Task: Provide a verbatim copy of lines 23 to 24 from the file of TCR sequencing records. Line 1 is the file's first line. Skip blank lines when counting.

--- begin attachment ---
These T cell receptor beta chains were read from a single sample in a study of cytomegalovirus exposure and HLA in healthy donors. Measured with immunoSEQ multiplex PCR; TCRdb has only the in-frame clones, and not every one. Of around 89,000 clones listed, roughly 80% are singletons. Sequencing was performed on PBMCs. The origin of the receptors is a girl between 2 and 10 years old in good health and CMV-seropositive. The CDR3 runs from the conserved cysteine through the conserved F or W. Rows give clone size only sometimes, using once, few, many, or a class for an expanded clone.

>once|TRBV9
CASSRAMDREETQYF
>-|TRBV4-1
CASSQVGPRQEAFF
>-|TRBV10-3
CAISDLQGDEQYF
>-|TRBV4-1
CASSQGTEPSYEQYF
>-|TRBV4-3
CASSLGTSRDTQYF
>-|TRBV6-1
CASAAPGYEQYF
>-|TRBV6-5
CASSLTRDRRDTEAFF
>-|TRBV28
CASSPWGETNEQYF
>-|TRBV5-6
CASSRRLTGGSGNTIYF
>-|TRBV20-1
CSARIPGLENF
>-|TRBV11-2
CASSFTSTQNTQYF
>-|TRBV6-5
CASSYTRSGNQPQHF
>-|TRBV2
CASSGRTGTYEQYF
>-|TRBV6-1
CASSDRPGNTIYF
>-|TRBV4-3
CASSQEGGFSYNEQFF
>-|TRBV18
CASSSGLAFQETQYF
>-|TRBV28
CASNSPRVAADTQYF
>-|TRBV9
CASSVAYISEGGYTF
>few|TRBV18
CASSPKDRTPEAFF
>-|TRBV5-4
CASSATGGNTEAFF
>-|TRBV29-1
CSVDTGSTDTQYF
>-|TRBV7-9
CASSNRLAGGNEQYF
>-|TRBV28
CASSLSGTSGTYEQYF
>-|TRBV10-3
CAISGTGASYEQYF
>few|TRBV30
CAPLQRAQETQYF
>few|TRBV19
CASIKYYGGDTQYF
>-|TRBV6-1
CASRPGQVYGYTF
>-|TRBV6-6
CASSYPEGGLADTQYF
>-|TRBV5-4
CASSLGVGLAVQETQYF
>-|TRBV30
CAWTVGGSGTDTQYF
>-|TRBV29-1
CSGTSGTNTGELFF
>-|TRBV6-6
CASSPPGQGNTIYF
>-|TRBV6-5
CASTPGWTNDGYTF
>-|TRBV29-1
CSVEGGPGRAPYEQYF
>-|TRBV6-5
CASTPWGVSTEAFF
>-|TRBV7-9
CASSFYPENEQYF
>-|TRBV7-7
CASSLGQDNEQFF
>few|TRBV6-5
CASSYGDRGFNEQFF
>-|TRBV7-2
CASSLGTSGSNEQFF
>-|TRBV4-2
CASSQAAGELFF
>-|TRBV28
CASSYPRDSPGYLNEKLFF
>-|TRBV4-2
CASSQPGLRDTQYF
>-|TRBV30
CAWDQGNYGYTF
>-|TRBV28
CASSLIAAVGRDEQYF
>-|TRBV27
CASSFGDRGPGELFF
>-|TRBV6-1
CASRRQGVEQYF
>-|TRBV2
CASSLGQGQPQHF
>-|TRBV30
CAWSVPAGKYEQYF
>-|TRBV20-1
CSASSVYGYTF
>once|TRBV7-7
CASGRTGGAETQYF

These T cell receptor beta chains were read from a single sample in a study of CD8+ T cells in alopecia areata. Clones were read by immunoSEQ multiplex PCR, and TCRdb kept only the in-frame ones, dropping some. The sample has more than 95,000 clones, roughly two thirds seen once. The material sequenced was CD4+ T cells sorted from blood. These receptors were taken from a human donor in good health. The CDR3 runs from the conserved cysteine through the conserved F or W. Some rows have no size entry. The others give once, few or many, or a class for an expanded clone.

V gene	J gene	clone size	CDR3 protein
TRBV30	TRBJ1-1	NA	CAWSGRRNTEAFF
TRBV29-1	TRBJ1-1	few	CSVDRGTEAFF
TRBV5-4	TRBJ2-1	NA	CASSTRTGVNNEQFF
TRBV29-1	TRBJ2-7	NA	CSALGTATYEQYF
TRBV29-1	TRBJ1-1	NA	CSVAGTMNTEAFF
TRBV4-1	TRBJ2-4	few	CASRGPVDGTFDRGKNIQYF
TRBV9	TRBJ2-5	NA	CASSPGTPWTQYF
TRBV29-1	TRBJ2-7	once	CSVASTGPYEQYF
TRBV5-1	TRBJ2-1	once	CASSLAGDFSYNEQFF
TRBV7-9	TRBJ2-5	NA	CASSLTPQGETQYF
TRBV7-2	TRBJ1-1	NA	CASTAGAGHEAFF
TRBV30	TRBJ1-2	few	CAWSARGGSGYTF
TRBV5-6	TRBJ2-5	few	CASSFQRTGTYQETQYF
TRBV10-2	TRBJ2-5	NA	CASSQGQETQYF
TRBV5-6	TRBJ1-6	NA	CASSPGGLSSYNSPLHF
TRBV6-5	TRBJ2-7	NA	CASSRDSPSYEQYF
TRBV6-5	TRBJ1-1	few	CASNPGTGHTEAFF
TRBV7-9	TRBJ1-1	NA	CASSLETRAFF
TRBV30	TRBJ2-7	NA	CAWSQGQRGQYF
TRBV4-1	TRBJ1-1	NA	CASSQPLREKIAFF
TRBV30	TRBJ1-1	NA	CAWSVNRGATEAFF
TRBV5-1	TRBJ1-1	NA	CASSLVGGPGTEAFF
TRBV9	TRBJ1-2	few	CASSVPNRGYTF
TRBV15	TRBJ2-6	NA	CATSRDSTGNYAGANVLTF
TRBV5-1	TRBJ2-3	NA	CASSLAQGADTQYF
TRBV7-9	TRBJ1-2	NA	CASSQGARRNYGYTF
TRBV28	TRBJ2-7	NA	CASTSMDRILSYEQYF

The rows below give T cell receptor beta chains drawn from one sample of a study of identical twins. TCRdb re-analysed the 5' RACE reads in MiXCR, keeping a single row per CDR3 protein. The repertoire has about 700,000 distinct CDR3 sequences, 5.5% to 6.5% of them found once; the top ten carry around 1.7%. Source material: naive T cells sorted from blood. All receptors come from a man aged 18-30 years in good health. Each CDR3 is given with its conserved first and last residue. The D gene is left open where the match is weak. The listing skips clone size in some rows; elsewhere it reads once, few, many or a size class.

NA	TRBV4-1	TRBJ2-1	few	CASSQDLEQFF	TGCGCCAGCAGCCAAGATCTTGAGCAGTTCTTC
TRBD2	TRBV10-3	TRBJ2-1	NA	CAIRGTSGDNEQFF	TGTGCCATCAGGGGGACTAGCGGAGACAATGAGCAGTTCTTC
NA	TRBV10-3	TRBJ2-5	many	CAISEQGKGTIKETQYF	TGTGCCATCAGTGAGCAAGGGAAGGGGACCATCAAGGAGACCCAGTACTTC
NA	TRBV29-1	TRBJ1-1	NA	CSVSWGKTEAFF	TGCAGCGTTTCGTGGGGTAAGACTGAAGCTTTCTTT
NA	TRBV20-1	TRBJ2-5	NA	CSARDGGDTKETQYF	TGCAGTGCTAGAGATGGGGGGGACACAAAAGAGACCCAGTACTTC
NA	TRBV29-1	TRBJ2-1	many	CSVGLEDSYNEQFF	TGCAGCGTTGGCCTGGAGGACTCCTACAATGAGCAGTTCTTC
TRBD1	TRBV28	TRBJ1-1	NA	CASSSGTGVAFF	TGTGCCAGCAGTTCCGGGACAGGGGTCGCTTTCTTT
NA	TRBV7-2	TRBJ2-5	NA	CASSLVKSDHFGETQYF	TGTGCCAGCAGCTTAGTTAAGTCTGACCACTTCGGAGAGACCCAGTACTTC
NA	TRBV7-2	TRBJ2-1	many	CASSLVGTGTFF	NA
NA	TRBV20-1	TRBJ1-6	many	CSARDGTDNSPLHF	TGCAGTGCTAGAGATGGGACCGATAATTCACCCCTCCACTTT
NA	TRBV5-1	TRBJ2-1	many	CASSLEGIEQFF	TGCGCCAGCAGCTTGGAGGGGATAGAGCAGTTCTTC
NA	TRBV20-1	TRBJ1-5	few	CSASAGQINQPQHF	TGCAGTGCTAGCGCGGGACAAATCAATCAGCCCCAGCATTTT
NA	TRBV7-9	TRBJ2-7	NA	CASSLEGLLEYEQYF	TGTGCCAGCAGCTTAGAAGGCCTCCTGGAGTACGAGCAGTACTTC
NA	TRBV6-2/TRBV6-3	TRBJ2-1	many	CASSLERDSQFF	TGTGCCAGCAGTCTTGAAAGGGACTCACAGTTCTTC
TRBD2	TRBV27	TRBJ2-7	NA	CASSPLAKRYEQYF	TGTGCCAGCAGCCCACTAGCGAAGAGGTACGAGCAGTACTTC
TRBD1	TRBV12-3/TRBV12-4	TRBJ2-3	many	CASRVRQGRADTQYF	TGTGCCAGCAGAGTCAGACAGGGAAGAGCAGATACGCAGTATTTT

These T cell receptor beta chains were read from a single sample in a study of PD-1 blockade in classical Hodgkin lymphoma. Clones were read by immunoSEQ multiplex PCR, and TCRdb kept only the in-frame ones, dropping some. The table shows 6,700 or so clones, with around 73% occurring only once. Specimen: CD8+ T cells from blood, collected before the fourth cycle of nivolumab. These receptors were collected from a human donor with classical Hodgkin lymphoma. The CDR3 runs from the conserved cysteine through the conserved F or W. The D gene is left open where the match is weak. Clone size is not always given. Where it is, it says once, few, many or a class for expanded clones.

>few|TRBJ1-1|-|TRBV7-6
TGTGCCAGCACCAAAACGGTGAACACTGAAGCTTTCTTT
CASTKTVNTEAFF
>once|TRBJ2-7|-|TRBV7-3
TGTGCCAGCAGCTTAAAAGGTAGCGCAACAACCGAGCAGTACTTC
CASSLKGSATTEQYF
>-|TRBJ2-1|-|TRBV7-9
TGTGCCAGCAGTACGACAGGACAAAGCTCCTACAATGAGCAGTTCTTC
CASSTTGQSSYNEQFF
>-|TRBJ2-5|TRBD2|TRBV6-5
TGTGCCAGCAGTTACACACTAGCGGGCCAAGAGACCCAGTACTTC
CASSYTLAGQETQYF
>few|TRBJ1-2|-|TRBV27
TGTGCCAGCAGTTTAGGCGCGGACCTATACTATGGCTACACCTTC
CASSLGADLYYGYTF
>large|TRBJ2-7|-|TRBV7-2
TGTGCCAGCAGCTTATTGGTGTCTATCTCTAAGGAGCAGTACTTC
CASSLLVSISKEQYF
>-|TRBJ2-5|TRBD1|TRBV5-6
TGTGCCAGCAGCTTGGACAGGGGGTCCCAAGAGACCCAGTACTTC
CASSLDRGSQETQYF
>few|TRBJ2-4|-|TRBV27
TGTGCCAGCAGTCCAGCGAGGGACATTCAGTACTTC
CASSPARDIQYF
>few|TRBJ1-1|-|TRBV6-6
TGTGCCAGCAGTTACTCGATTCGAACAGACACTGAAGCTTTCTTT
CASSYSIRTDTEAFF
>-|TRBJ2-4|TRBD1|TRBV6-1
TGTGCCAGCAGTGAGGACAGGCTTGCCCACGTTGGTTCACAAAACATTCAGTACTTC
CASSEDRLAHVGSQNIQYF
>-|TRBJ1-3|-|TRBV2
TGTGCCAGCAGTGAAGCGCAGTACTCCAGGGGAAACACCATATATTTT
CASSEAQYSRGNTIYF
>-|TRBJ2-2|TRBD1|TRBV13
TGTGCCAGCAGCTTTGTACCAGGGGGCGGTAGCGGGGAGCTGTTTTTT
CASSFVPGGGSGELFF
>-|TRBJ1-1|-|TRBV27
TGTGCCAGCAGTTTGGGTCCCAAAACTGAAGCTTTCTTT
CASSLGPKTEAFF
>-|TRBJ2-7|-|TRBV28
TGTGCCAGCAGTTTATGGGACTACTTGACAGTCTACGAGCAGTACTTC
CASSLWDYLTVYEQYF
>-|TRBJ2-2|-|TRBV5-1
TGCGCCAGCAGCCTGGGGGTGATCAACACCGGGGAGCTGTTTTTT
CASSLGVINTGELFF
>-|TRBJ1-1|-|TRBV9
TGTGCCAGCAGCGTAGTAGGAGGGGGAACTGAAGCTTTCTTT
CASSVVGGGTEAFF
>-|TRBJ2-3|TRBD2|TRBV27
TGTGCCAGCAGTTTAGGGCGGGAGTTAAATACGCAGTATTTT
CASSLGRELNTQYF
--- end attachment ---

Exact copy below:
CASSFTSTQNTQYF
>-|TRBV6-5